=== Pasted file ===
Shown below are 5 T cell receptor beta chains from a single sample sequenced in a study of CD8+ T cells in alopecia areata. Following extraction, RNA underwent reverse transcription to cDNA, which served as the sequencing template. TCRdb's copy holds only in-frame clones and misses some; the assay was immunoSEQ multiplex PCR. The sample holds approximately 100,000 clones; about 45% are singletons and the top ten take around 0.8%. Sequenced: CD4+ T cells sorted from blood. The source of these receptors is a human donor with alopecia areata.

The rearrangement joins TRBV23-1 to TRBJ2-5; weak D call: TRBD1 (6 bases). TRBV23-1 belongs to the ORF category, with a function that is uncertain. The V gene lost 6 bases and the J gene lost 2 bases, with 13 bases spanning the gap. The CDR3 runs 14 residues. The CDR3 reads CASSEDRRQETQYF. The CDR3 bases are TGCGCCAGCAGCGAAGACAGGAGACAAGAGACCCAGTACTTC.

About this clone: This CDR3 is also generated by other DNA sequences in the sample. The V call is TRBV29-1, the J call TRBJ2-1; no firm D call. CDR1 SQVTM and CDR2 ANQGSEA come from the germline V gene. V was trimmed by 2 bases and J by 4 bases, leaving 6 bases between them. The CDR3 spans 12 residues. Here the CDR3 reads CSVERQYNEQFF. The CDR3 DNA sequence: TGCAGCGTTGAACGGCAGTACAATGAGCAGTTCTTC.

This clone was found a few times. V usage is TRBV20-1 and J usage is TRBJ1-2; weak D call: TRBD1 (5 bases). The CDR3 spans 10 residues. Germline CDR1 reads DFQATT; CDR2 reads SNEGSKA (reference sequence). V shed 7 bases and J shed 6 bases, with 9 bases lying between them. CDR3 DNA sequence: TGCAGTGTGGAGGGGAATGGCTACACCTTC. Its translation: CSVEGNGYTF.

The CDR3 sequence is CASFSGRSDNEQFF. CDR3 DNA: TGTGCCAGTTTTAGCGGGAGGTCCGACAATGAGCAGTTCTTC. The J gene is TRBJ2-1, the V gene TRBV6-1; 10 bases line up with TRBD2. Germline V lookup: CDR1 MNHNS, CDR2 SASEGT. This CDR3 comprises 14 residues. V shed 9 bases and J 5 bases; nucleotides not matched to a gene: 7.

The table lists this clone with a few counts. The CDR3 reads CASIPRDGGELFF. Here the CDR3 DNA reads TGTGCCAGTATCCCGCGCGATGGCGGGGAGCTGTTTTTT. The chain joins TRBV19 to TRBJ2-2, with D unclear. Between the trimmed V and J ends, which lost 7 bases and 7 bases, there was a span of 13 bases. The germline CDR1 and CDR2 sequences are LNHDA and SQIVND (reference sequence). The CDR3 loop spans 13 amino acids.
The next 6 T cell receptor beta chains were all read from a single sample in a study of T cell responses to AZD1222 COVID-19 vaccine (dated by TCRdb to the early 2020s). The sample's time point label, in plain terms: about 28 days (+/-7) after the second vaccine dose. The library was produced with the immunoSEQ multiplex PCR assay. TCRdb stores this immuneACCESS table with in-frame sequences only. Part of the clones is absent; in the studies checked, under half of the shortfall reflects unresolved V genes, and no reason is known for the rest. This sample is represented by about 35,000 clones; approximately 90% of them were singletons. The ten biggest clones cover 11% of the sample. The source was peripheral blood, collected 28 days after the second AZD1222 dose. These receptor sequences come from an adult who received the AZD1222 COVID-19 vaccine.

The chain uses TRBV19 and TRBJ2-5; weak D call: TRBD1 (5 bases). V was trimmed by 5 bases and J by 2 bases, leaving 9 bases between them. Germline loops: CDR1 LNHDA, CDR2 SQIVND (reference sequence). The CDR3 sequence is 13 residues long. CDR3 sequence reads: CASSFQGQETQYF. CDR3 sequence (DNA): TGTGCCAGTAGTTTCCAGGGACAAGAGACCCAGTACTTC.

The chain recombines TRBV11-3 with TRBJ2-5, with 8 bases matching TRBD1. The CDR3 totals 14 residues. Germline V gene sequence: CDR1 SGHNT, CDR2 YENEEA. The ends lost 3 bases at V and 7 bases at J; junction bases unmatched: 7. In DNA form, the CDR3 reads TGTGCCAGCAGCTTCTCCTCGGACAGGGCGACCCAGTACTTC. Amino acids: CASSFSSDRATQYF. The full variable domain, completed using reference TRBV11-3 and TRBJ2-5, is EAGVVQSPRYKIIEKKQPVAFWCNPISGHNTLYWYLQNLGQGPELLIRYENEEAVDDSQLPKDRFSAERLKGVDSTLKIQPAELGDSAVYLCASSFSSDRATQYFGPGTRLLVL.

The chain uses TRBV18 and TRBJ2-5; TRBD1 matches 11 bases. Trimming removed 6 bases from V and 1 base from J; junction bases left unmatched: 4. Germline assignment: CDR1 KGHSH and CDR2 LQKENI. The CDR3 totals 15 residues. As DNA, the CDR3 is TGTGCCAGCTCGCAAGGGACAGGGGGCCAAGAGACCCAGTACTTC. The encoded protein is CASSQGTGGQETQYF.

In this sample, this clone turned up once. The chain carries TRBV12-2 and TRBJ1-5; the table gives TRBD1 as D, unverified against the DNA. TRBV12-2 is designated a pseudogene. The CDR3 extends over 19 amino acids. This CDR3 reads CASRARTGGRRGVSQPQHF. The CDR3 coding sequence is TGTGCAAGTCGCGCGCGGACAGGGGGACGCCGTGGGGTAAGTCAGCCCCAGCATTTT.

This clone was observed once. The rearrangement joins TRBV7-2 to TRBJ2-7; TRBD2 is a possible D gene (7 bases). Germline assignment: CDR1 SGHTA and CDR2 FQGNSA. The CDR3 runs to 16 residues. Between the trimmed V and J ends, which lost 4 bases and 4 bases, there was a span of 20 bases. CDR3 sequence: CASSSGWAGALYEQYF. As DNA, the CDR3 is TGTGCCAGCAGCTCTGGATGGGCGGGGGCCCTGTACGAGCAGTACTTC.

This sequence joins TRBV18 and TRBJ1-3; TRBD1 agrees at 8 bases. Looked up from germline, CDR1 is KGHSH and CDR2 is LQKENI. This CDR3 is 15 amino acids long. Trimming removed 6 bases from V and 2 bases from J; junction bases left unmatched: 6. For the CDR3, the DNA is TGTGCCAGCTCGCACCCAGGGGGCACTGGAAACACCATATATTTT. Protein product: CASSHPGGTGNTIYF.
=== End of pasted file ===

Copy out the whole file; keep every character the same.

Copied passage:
Shown below are 5 T cell receptor beta chains from a single sample sequenced in a study of CD8+ T cells in alopecia areata. Following extraction, RNA underwent reverse transcription to cDNA, which served as the sequencing template. TCRdb's copy holds only in-frame clones and misses some; the assay was immunoSEQ multiplex PCR. The sample holds approximately 100,000 clones; about 45% are singletons and the top ten take around 0.8%. Sequenced: CD4+ T cells sorted from blood. The source of these receptors is a human donor with alopecia areata.

The rearrangement joins TRBV23-1 to TRBJ2-5; weak D call: TRBD1 (6 bases). TRBV23-1 belongs to the ORF category, with a function that is uncertain. The V gene lost 6 bases and the J gene lost 2 bases, with 13 bases spanning the gap. The CDR3 runs 14 residues. The CDR3 reads CASSEDRRQETQYF. The CDR3 bases are TGCGCCAGCAGCGAAGACAGGAGACAAGAGACCCAGTACTTC.

About this clone: This CDR3 is also generated by other DNA sequences in the sample. The V call is TRBV29-1, the J call TRBJ2-1; no firm D call. CDR1 SQVTM and CDR2 ANQGSEA come from the germline V gene. V was trimmed by 2 bases and J by 4 bases, leaving 6 bases between them. The CDR3 spans 12 residues. Here the CDR3 reads CSVERQYNEQFF. The CDR3 DNA sequence: TGCAGCGTTGAACGGCAGTACAATGAGCAGTTCTTC.

This clone was found a few times. V usage is TRBV20-1 and J usage is TRBJ1-2; weak D call: TRBD1 (5 bases). The CDR3 spans 10 residues. Germline CDR1 reads DFQATT; CDR2 reads SNEGSKA (reference sequence). V shed 7 bases and J shed 6 bases, with 9 bases lying between them. CDR3 DNA sequence: TGCAGTGTGGAGGGGAATGGCTACACCTTC. Its translation: CSVEGNGYTF.

The CDR3 sequence is CASFSGRSDNEQFF. CDR3 DNA: TGTGCCAGTTTTAGCGGGAGGTCCGACAATGAGCAGTTCTTC. The J gene is TRBJ2-1, the V gene TRBV6-1; 10 bases line up with TRBD2. Germline V lookup: CDR1 MNHNS, CDR2 SASEGT. This CDR3 comprises 14 residues. V shed 9 bases and J 5 bases; nucleotides not matched to a gene: 7.

The table lists this clone with a few counts. The CDR3 reads CASIPRDGGELFF. Here the CDR3 DNA reads TGTGCCAGTATCCCGCGCGATGGCGGGGAGCTGTTTTTT. The chain joins TRBV19 to TRBJ2-2, with D unclear. Between the trimmed V and J ends, which lost 7 bases and 7 bases, there was a span of 13 bases. The germline CDR1 and CDR2 sequences are LNHDA and SQIVND (reference sequence). The CDR3 loop spans 13 amino acids.
The next 6 T cell receptor beta chains were all read from a single sample in a study of T cell responses to AZD1222 COVID-19 vaccine (dated by TCRdb to the early 2020s). The sample's time point label, in plain terms: about 28 days (+/-7) after the second vaccine dose. The library was produced with the immunoSEQ multiplex PCR assay. TCRdb stores this immuneACCESS table with in-frame sequences only. Part of the clones is absent; in the studies checked, under half of the shortfall reflects unresolved V genes, and no reason is known for the rest. This sample is represented by about 35,000 clones; approximately 90% of them were singletons. The ten biggest clones cover 11% of the sample. The source was peripheral blood, collected 28 days after the second AZD1222 dose. These receptor sequences come from an adult who received the AZD1222 COVID-19 vaccine.

The chain uses TRBV19 and TRBJ2-5; weak D call: TRBD1 (5 bases). V was trimmed by 5 bases and J by 2 bases, leaving 9 bases between them. Germline loops: CDR1 LNHDA, CDR2 SQIVND (reference sequence). The CDR3 sequence is 13 residues long. CDR3 sequence reads: CASSFQGQETQYF. CDR3 sequence (DNA): TGTGCCAGTAGTTTCCAGGGACAAGAGACCCAGTACTTC.

The chain recombines TRBV11-3 with TRBJ2-5, with 8 bases matching TRBD1. The CDR3 totals 14 residues. Germline V gene sequence: CDR1 SGHNT, CDR2 YENEEA. The ends lost 3 bases at V and 7 bases at J; junction bases unmatched: 7. In DNA form, the CDR3 reads TGTGCCAGCAGCTTCTCCTCGGACAGGGCGACCCAGTACTTC. Amino acids: CASSFSSDRATQYF. The full variable domain, completed using reference TRBV11-3 and TRBJ2-5, is EAGVVQSPRYKIIEKKQPVAFWCNPISGHNTLYWYLQNLGQGPELLIRYENEEAVDDSQLPKDRFSAERLKGVDSTLKIQPAELGDSAVYLCASSFSSDRATQYFGPGTRLLVL.

The chain uses TRBV18 and TRBJ2-5; TRBD1 matches 11 bases. Trimming removed 6 bases from V and 1 base from J; junction bases left unmatched: 4. Germline assignment: CDR1 KGHSH and CDR2 LQKENI. The CDR3 totals 15 residues. As DNA, the CDR3 is TGTGCCAGCTCGCAAGGGACAGGGGGCCAAGAGACCCAGTACTTC. The encoded protein is CASSQGTGGQETQYF.

In this sample, this clone turned up once. The chain carries TRBV12-2 and TRBJ1-5; the table gives TRBD1 as D, unverified against the DNA. TRBV12-2 is designated a pseudogene. The CDR3 extends over 19 amino acids. This CDR3 reads CASRARTGGRRGVSQPQHF. The CDR3 coding sequence is TGTGCAAGTCGCGCGCGGACAGGGGGACGCCGTGGGGTAAGTCAGCCCCAGCATTTT.

This clone was observed once. The rearrangement joins TRBV7-2 to TRBJ2-7; TRBD2 is a possible D gene (7 bases). Germline assignment: CDR1 SGHTA and CDR2 FQGNSA. The CDR3 runs to 16 residues. Between the trimmed V and J ends, which lost 4 bases and 4 bases, there was a span of 20 bases. CDR3 sequence: CASSSGWAGALYEQYF. As DNA, the CDR3 is TGTGCCAGCAGCTCTGGATGGGCGGGGGCCCTGTACGAGCAGTACTTC.

This sequence joins TRBV18 and TRBJ1-3; TRBD1 agrees at 8 bases. Looked up from germline, CDR1 is KGHSH and CDR2 is LQKENI. This CDR3 is 15 amino acids long. Trimming removed 6 bases from V and 2 bases from J; junction bases left unmatched: 6. For the CDR3, the DNA is TGTGCCAGCTCGCACCCAGGGGGCACTGGAAACACCATATATTTT. Protein product: CASSHPGGTGNTIYF.